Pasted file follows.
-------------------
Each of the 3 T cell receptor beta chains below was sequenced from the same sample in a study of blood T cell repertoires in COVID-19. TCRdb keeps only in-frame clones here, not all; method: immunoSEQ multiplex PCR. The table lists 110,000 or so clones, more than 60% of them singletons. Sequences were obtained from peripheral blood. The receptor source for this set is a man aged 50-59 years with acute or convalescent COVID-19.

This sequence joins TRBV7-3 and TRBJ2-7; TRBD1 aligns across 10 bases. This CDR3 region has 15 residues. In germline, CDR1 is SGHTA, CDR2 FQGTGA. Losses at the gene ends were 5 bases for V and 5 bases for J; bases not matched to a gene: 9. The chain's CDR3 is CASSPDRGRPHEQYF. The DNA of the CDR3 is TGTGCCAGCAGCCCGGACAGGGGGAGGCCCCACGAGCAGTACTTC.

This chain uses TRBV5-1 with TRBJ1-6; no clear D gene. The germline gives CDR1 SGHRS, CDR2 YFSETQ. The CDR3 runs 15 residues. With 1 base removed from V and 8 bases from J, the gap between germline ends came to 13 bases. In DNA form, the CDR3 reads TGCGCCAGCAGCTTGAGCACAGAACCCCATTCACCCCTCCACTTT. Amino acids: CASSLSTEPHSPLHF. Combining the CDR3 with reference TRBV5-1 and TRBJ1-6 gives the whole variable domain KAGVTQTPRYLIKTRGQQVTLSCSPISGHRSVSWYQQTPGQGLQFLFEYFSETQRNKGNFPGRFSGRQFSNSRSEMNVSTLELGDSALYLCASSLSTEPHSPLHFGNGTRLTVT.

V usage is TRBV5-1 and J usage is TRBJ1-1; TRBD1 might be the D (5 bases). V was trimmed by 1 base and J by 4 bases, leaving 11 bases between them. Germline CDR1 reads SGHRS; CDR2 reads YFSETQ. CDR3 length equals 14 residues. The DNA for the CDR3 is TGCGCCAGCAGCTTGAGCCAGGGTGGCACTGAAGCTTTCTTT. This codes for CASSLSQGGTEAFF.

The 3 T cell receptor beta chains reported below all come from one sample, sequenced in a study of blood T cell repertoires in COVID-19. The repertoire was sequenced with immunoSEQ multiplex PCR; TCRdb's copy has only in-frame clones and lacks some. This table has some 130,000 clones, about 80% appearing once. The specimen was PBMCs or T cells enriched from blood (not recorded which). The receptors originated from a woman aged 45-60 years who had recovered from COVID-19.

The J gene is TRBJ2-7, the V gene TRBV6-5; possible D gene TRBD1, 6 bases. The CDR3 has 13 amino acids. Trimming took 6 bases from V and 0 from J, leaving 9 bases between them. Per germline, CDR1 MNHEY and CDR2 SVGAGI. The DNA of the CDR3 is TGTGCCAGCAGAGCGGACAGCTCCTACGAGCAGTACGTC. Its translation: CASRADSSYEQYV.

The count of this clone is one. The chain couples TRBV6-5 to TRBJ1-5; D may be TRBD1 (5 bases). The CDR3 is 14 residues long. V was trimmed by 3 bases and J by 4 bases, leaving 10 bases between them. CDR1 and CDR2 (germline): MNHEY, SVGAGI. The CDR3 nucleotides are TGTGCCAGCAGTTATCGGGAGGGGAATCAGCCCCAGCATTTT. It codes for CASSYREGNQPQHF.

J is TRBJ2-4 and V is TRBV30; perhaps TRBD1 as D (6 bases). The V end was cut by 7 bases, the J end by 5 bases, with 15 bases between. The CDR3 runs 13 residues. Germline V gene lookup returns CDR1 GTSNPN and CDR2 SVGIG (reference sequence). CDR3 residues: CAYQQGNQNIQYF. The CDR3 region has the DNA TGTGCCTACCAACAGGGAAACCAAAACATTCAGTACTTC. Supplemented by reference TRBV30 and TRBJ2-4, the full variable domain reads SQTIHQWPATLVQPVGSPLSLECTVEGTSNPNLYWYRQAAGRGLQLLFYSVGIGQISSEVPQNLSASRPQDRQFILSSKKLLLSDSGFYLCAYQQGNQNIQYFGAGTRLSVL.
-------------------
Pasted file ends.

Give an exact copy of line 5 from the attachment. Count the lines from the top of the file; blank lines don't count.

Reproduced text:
The 3 T cell receptor beta chains reported below all come from one sample, sequenced in a study of blood T cell repertoires in COVID-19. The repertoire was sequenced with immunoSEQ multiplex PCR; TCRdb's copy has only in-frame clones and lacks some. This table has some 130,000 clones, about 80% appearing once. The specimen was PBMCs or T cells enriched from blood (not recorded which). The receptors originated from a woman aged 45-60 years who had recovered from COVID-19.